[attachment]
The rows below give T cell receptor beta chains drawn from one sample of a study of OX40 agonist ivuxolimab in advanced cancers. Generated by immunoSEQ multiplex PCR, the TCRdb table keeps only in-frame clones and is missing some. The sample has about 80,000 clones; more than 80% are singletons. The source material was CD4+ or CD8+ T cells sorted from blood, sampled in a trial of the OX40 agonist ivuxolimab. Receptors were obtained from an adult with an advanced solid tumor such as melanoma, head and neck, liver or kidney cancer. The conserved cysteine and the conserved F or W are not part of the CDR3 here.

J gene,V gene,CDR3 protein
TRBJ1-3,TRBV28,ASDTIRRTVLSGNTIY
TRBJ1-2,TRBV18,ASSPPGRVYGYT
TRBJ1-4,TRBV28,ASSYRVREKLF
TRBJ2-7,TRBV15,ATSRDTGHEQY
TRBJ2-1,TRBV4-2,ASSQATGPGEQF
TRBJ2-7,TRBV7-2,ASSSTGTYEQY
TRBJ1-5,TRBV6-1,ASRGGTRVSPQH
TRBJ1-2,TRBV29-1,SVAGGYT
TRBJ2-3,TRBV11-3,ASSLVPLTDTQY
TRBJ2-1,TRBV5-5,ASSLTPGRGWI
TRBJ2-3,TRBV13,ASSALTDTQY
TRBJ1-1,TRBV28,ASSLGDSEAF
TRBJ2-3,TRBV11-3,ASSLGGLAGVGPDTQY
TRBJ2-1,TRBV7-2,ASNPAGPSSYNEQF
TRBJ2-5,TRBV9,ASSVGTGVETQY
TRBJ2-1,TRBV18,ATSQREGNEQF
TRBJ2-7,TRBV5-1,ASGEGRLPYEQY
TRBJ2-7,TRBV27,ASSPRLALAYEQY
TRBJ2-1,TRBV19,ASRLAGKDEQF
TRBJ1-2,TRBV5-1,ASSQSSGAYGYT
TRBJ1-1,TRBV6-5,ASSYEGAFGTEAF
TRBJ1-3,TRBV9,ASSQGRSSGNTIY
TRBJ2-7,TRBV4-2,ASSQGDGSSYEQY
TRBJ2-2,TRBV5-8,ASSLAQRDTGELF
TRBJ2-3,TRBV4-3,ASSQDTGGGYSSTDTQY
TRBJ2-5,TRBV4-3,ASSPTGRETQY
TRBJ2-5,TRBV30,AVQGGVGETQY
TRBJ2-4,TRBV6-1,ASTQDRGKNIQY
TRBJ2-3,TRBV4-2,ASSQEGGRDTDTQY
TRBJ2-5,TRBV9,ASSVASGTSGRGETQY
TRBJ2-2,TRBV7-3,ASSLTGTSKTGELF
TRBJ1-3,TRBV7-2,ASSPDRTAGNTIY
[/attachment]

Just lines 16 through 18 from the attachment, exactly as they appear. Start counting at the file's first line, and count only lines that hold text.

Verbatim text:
TRBJ2-1,TRBV7-2,ASNPAGPSSYNEQF
TRBJ2-5,TRBV9,ASSVGTGVETQY
TRBJ2-1,TRBV18,ATSQREGNEQF